The Beran heirs, through their legal counsel Lansky, Ganzger, Goeth, Frankl & Partner, express their gratitude for Mr. Lauder’s generosity of spirit. In so doing, they recall how their grandmother Irene who, until the horrors of the Nazi period so utterly changed the course of her life, was herself an enthusiastic supporter of the arts in her hometown of Brno by exhibiting items from her collection of contemporary Austrian and German artists. The family is confident that Irene would be delighted to know that “The Black Feather Hat” found a home in New York, a city that had, at an important juncture in her refugee life, also been Irene’s home.

Added Mr. Lauder, “Together with the Beran family, we have worked arduously to uncover the full history of this artwork and trace its trajectory through time. While our joint research leaves gaps remaining, I have long championed the importance of restitution. In the spirit of the Washington Conference Principles, I felt it was of utmost importance to arrive at a just and fair solution that recognizes the family’s history with this painting.”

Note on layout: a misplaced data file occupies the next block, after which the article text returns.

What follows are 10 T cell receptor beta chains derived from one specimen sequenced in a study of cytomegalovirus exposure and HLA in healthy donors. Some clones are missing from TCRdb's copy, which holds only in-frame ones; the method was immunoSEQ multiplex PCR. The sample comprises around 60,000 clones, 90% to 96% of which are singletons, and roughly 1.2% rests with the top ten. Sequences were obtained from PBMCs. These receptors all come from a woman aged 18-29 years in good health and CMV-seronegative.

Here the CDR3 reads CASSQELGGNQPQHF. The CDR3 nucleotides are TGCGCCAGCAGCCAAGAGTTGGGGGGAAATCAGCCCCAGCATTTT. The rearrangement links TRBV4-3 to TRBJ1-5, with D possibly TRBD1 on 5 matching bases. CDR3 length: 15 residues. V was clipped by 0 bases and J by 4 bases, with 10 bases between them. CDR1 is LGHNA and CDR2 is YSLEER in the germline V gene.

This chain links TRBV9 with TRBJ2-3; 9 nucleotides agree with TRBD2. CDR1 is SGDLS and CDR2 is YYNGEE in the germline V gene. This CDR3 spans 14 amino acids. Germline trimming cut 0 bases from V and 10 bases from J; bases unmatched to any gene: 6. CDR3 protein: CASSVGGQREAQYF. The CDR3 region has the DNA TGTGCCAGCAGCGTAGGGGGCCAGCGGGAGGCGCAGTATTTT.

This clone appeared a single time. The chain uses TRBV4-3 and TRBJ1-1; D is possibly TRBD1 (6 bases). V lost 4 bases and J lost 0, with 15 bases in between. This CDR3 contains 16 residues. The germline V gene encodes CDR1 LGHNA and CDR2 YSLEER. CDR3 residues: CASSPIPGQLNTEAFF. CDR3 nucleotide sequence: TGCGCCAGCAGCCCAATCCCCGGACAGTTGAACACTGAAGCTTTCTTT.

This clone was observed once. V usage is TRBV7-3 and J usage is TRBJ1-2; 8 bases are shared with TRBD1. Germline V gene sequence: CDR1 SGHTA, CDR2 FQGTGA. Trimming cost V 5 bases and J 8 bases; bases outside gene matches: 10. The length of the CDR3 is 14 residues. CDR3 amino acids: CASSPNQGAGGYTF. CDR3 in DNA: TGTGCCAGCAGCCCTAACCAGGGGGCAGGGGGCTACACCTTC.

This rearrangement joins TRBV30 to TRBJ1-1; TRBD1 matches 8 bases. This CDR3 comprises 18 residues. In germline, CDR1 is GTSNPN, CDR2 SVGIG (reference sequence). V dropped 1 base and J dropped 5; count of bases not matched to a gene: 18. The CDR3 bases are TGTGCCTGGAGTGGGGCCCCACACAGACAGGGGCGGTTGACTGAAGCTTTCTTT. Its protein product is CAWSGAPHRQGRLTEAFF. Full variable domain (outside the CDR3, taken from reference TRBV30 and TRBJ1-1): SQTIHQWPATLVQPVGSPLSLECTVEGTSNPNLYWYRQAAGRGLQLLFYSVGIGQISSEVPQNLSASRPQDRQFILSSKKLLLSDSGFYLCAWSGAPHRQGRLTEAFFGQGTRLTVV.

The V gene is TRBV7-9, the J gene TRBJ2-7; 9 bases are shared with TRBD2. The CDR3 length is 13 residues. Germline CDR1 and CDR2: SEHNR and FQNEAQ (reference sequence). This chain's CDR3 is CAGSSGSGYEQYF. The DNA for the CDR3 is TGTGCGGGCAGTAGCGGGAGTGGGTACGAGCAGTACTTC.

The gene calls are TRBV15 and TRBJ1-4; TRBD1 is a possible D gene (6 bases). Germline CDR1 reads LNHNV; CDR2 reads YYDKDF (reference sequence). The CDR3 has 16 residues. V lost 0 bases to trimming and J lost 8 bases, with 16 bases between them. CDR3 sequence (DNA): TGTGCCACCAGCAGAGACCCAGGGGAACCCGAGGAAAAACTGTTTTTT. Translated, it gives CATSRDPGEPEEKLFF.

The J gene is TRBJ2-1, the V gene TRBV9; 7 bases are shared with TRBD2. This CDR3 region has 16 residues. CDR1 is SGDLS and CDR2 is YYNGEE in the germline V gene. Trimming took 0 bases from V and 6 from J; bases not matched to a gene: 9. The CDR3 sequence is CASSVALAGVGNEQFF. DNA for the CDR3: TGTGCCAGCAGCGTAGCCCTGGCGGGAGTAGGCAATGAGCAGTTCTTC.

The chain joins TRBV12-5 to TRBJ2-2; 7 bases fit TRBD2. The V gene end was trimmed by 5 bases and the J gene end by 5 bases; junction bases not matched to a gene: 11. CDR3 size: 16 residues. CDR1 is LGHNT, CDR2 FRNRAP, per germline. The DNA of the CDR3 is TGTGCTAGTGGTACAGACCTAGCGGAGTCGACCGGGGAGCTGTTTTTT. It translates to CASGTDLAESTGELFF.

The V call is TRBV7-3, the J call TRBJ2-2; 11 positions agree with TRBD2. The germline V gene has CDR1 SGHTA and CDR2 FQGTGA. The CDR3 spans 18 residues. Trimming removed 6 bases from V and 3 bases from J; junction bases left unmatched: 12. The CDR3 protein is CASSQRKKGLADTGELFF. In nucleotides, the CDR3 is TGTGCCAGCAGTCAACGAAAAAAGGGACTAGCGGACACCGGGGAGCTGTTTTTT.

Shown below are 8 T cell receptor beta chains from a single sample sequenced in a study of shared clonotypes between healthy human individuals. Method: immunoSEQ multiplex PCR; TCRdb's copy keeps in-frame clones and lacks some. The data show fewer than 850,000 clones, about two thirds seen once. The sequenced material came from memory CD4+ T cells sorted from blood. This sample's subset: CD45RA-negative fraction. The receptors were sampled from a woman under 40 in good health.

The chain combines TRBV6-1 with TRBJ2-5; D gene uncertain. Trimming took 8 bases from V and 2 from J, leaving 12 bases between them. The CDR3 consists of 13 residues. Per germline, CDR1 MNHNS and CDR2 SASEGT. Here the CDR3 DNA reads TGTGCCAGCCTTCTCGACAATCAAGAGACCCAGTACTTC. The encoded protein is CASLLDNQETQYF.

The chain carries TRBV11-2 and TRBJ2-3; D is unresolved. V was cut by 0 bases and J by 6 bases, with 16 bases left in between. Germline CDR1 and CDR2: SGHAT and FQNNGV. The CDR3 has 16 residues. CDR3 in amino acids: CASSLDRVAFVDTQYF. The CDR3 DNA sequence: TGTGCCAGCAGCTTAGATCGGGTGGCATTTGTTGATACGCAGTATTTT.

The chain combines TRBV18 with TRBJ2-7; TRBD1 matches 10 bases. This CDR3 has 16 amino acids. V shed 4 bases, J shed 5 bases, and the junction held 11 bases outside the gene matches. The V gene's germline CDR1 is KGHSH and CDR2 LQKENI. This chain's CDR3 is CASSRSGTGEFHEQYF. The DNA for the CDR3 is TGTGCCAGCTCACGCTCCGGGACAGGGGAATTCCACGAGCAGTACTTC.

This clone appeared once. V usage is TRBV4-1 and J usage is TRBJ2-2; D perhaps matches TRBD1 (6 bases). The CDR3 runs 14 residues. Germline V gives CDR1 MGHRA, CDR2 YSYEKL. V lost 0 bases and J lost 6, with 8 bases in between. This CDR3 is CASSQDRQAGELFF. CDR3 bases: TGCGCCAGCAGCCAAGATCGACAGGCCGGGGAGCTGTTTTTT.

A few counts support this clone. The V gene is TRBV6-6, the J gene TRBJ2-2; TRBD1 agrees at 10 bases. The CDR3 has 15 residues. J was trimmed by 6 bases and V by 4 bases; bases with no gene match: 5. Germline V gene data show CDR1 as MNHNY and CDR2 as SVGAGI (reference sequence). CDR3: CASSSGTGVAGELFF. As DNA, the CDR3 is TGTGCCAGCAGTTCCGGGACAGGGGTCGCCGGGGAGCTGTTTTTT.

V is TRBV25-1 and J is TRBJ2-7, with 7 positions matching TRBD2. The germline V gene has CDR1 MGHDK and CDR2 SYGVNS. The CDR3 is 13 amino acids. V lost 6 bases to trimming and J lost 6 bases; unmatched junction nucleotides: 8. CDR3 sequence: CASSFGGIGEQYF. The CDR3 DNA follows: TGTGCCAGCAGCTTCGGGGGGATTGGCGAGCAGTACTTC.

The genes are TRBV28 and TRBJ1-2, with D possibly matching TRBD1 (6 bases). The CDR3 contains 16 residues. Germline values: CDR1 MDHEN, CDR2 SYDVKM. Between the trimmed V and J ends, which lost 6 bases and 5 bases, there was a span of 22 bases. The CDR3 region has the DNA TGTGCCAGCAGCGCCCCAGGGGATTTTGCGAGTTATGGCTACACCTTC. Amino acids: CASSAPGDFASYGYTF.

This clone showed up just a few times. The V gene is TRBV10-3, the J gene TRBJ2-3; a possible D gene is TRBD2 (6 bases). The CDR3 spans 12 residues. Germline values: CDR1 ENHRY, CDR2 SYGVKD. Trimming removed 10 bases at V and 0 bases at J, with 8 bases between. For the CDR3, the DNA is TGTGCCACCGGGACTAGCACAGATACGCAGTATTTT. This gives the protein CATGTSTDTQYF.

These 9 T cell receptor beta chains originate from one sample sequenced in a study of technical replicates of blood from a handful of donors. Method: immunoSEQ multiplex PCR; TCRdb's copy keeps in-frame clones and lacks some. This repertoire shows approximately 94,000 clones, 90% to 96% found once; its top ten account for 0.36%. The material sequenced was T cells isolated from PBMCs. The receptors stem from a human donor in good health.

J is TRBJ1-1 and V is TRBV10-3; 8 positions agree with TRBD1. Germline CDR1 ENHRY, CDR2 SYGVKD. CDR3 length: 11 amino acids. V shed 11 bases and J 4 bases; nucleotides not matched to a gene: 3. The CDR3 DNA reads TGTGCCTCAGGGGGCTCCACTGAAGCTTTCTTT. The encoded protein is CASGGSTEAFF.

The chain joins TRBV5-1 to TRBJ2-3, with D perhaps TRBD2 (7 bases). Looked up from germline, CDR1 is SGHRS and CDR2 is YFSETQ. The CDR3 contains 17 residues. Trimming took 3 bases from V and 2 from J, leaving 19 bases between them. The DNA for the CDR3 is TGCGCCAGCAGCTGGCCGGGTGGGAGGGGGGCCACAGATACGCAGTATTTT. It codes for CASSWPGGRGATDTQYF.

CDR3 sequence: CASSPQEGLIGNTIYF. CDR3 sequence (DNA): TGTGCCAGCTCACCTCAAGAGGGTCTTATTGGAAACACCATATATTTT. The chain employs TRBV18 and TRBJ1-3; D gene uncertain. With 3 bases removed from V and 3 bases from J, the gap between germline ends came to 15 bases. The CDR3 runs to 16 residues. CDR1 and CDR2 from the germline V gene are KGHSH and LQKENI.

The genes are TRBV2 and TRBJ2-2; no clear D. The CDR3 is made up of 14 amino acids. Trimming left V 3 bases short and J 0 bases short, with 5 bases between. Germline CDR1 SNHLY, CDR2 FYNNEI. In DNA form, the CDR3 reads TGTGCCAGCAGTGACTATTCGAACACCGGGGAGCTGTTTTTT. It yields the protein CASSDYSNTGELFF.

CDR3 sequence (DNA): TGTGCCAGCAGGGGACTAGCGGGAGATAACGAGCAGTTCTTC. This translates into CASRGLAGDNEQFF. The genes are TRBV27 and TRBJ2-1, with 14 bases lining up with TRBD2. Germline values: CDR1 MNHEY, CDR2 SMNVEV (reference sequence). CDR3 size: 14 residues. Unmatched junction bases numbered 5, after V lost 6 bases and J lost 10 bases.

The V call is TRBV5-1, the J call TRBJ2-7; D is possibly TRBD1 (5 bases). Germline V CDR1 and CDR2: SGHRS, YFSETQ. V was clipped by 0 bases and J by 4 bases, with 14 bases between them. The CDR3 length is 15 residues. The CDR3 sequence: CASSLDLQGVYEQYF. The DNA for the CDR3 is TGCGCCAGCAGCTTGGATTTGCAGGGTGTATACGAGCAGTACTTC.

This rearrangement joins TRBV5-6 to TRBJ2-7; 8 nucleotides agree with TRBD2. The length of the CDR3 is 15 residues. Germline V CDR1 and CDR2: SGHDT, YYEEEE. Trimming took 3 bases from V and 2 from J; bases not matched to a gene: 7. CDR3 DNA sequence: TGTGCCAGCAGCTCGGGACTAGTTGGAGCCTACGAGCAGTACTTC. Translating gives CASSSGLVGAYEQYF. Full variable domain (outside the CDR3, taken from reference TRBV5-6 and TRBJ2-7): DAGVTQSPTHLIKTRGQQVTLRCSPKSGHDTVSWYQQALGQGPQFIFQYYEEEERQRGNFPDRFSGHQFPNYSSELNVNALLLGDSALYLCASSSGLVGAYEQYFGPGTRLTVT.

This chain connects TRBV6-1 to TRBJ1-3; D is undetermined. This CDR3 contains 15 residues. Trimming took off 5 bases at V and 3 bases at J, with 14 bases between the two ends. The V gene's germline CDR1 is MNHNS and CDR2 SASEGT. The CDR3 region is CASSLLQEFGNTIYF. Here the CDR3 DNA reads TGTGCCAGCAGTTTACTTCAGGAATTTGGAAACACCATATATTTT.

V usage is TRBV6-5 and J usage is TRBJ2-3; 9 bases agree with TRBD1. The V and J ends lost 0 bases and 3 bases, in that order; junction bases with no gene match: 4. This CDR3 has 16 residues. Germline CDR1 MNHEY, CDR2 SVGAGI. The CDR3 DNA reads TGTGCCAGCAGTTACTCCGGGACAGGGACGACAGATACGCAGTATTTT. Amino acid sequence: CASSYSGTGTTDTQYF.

Gustav Klimt is considered one of the most innovative artists of the early 20th century. In 1897, he became one of the founding members of the Vienna Secession, which advocated for a break from the traditional artistic styles of the era. “The Black Feather Hat” marks a departure from Klimt’s now iconic gold leaf and highly decorative paintings, which he had been creating in the early 1900s, and demonstrates his growing interest in Expressionism, reinforced by his budding friendship with the young artist Egon Schiele.

The portrait of the unidentified female sitter is rendered in a monochromatic palette of pinks and light browns and offset by the fashionable black hat that sits atop her auburn hair. The work is central to the public’s understanding of Klimt’s oeuvre and his legacy.

*Related: “The Ronald S. Lauder Collection” On View through March 20, 2023

fine art collection - Ronald S. Lauder